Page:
My biggest piece of advice with editing is just to take your time and go with your gut. If something looks good to you, explore it a little bit and play with techniques; but if you look back and realize that it looks fake, then don’t be afraid to start over. Or leave it alone completely for a day and come back to it. It’s also important to recognize that some editing processes won’t work for all environments. You might find a process that you love for one shoot on a cloudy afternoon, and then add the same technique to a bright sunny evening shoot or an indoor setting, and it looks completely off. You have to adjust to what looks best for each photo, and that’s where taking your time becomes important.
If you’re just starting out with Lightroom, I would suggest playing around with presets (vscocam has cool lightroom presets that you can purchase), and look at what changes when you apply each preset. Try to play around and see if you can emulate the look from scratch, and it’ll help you realize which qualities you like when you’re editing.
You mentioned about learning to express your feelings more as you got older. Tell us how you’ve grown and why. How do you allow yourself to be more expressive and vulnerable about sharing your feelings on social media, especially the touchy subjects?
This has been a really interesting process for me because I always thought it wasn’t “mature” to express your feelings. It’s less about immaturity and more about grace. If you’re just spewing emotions all over the place without regard for anyone else, then that’s one thing, but learning how to express them in a coherent and relatable way is something I admire. I didn’t realize that this was important to me until I started seeing so many people sharing their personal stories around political issues within the last few years. I began to realize how important it is for personal narrative to be accessible. That’s how people build empathy outside of their immediate surroundings. Sharing your feelings is one of the strongest and bravest things you can do. I came to realize that you’re doing the people in your life a disservice if you’re not honest with them about your experiences.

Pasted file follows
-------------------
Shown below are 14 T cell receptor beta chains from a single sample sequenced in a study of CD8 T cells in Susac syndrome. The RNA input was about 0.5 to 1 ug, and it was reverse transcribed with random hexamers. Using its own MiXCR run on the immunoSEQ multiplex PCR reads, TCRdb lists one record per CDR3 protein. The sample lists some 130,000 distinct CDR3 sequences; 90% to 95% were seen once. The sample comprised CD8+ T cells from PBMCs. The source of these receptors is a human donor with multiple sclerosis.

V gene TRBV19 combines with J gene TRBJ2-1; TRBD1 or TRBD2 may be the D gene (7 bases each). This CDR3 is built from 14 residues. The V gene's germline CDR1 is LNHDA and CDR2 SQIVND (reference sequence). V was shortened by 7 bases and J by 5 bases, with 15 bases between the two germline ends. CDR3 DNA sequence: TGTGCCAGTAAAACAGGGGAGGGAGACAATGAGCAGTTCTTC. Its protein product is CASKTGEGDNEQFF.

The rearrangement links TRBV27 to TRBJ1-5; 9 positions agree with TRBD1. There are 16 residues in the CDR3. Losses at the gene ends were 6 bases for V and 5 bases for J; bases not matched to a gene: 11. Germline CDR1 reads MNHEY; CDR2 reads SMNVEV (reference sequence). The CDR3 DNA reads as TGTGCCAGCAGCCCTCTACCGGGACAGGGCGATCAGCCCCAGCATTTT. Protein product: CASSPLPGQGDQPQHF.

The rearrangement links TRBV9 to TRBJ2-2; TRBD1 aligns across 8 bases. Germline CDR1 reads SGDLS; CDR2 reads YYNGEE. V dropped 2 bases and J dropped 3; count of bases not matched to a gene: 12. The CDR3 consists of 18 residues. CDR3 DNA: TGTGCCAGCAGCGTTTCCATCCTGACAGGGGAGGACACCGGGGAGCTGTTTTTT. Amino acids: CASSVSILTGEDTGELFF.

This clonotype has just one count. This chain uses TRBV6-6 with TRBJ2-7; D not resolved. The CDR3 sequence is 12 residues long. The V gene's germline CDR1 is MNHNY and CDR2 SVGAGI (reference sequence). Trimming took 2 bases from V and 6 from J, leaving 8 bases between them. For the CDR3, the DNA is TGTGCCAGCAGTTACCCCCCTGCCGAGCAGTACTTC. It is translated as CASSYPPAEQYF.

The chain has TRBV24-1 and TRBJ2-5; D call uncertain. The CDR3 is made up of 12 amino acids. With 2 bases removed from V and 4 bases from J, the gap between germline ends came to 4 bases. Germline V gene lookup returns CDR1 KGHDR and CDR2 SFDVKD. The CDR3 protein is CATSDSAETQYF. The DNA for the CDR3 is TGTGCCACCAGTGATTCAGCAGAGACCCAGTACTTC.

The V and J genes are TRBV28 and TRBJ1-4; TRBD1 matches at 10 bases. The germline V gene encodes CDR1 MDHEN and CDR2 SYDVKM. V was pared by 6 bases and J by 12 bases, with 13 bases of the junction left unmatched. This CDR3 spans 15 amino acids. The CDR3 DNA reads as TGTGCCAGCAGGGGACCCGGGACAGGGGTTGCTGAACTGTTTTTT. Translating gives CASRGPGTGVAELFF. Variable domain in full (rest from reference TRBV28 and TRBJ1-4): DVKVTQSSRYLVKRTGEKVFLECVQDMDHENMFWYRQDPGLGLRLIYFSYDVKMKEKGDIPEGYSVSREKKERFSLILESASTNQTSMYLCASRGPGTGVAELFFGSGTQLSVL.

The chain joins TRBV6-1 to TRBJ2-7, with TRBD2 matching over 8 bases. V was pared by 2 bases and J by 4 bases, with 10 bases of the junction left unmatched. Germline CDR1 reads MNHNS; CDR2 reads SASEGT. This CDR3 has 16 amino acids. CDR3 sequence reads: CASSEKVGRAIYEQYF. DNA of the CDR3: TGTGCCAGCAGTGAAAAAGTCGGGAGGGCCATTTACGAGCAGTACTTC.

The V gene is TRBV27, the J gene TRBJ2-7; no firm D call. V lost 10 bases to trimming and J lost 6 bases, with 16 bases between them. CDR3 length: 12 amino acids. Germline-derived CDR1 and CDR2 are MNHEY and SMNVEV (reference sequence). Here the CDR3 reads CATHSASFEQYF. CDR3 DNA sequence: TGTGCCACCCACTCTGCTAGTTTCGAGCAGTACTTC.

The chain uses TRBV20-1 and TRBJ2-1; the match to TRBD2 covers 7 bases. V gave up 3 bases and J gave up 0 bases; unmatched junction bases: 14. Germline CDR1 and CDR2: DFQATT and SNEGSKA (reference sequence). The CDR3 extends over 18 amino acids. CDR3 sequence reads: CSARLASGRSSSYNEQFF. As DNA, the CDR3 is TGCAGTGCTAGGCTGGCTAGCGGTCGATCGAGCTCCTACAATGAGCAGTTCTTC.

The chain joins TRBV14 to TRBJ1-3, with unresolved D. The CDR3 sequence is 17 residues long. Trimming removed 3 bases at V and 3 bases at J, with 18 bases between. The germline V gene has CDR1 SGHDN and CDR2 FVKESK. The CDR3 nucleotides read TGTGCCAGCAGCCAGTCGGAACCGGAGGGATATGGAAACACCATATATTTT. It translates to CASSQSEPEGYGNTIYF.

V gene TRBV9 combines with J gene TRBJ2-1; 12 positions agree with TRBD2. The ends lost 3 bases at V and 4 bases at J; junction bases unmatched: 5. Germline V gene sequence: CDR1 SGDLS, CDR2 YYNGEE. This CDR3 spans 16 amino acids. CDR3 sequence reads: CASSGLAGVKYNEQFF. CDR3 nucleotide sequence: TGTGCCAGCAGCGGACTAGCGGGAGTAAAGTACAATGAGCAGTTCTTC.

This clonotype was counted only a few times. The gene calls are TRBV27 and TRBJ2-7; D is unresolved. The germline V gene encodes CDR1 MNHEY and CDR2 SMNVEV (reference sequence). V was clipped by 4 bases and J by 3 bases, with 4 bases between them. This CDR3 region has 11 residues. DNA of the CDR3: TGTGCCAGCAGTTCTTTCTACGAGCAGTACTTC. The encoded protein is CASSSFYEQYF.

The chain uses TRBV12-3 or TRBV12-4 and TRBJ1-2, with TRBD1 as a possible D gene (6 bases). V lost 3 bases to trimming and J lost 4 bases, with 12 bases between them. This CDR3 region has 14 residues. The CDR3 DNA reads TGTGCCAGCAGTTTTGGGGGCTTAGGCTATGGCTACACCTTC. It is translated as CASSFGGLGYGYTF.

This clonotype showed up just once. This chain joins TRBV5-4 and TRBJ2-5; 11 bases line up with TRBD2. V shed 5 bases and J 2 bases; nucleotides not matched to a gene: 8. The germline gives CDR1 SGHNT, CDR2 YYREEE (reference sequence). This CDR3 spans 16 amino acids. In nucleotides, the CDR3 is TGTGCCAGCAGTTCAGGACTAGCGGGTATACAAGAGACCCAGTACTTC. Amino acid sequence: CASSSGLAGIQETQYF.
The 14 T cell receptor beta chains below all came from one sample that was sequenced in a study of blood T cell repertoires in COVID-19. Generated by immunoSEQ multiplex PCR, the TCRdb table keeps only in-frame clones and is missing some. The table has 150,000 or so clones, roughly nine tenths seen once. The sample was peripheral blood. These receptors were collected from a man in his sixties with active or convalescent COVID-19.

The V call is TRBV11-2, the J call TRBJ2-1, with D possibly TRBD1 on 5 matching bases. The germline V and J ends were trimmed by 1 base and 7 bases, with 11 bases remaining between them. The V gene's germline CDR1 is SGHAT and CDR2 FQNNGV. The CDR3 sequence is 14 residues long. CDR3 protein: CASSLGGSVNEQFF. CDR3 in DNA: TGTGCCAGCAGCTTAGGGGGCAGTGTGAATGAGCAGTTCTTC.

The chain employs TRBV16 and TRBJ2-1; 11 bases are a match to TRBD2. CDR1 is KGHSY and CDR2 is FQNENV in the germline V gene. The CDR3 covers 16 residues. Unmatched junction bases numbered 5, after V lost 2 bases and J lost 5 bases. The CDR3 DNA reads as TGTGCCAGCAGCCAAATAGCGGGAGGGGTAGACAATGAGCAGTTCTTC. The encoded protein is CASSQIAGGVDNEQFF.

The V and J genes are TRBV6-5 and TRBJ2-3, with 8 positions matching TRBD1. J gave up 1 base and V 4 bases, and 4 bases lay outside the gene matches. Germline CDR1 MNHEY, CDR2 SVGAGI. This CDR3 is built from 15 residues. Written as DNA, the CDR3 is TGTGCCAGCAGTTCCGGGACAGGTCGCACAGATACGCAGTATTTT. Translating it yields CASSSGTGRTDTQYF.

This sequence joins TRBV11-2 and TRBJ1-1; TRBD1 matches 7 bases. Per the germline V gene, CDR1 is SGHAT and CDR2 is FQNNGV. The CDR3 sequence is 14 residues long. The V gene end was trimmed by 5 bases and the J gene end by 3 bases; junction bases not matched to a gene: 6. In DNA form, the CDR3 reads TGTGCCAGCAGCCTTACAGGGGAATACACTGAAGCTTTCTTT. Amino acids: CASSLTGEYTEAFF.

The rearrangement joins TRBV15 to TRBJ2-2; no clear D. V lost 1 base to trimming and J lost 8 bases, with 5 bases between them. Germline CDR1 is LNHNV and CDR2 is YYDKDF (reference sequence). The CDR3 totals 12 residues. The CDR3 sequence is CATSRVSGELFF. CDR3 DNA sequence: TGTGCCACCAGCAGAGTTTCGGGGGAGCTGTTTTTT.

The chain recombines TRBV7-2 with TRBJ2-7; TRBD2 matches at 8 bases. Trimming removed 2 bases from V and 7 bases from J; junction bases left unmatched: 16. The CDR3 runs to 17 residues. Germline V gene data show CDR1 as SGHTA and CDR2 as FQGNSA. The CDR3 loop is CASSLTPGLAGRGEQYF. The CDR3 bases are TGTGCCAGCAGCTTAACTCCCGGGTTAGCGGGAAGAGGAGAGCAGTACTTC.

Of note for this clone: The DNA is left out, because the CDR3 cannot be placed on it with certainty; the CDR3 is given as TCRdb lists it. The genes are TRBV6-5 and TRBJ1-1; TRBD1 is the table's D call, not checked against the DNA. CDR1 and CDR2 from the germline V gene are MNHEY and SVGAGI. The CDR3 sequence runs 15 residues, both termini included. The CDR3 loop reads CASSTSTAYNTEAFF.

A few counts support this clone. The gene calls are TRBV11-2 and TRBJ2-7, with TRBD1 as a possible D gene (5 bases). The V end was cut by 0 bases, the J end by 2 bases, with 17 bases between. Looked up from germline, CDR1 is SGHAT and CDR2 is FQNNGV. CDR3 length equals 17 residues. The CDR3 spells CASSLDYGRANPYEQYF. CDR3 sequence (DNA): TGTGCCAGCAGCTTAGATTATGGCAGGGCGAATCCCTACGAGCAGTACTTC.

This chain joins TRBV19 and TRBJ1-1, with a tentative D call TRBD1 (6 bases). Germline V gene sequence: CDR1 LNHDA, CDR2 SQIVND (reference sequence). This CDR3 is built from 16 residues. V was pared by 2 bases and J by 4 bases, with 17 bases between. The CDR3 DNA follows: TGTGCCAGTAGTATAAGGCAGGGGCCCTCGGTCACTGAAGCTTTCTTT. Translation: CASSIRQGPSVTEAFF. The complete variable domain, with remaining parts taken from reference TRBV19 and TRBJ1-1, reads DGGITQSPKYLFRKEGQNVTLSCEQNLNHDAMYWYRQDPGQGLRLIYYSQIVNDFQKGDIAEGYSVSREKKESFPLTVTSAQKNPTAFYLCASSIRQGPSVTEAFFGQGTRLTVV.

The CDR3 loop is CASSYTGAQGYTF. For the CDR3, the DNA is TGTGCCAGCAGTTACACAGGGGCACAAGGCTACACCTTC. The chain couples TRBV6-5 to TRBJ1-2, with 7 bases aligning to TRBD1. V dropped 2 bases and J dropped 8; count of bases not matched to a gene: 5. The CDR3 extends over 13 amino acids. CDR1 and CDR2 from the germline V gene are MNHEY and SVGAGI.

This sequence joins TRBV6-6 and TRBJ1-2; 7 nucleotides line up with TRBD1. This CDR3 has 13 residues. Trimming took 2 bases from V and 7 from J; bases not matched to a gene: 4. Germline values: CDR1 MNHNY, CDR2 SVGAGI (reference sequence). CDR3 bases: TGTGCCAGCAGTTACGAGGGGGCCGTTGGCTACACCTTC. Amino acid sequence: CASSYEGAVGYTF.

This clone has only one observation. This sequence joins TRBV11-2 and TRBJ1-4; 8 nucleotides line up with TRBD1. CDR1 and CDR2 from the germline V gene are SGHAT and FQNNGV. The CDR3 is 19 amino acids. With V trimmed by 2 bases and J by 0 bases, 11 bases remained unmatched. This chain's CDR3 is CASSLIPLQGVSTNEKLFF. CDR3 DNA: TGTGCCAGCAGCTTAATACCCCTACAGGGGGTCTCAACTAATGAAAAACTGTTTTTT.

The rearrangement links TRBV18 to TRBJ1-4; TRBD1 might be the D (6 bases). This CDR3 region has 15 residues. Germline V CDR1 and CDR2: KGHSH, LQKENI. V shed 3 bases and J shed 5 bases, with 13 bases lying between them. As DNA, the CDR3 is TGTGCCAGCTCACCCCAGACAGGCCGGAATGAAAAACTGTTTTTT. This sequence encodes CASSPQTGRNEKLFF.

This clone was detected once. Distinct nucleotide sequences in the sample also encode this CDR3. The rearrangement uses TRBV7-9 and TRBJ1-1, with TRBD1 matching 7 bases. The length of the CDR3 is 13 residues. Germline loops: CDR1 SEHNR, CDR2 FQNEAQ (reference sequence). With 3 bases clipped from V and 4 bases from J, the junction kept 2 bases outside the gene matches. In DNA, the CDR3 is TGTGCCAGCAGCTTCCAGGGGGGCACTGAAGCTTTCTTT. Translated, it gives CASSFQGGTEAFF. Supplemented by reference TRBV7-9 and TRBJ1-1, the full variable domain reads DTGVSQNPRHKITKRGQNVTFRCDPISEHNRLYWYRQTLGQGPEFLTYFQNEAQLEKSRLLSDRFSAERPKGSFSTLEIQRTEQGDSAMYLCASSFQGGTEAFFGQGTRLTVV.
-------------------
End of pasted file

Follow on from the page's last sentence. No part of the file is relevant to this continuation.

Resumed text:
Growing up with a lot of grief, I held in a lot of what I felt because I was afraid I’d make someone uncomfortable. It’s so scary to make yourself vulnerable and put yourself out there, but when people respond and relate to you, that’s stronger than any other friendly connection you make over small talk. I believe that you build the strongest connections with people when you talk about the touchy subjects – the real gritty stuff that people usually tend to hide away. Sometimes I feel like I’m a little obnoxious about it, but I think that might just be who I am – I’ve always been a super sensitive human and I’m trying to retrain my brain to accept that being sensitive is okay; with that comes expressing your emotions in a healthy and thoughtful way. Once I finally admitted to myself that this was important to me and that being honest and vulnerable isn’t a weakness, but a strength, I started trying to find ways to implement radical sharing into my life. I posted more online about what I was actually feeling – not just cute Instagram-worthy photos of me living my “cool Brooklyn life,” with vague captions because I was either too lazy or too scared to commit to saying anything before.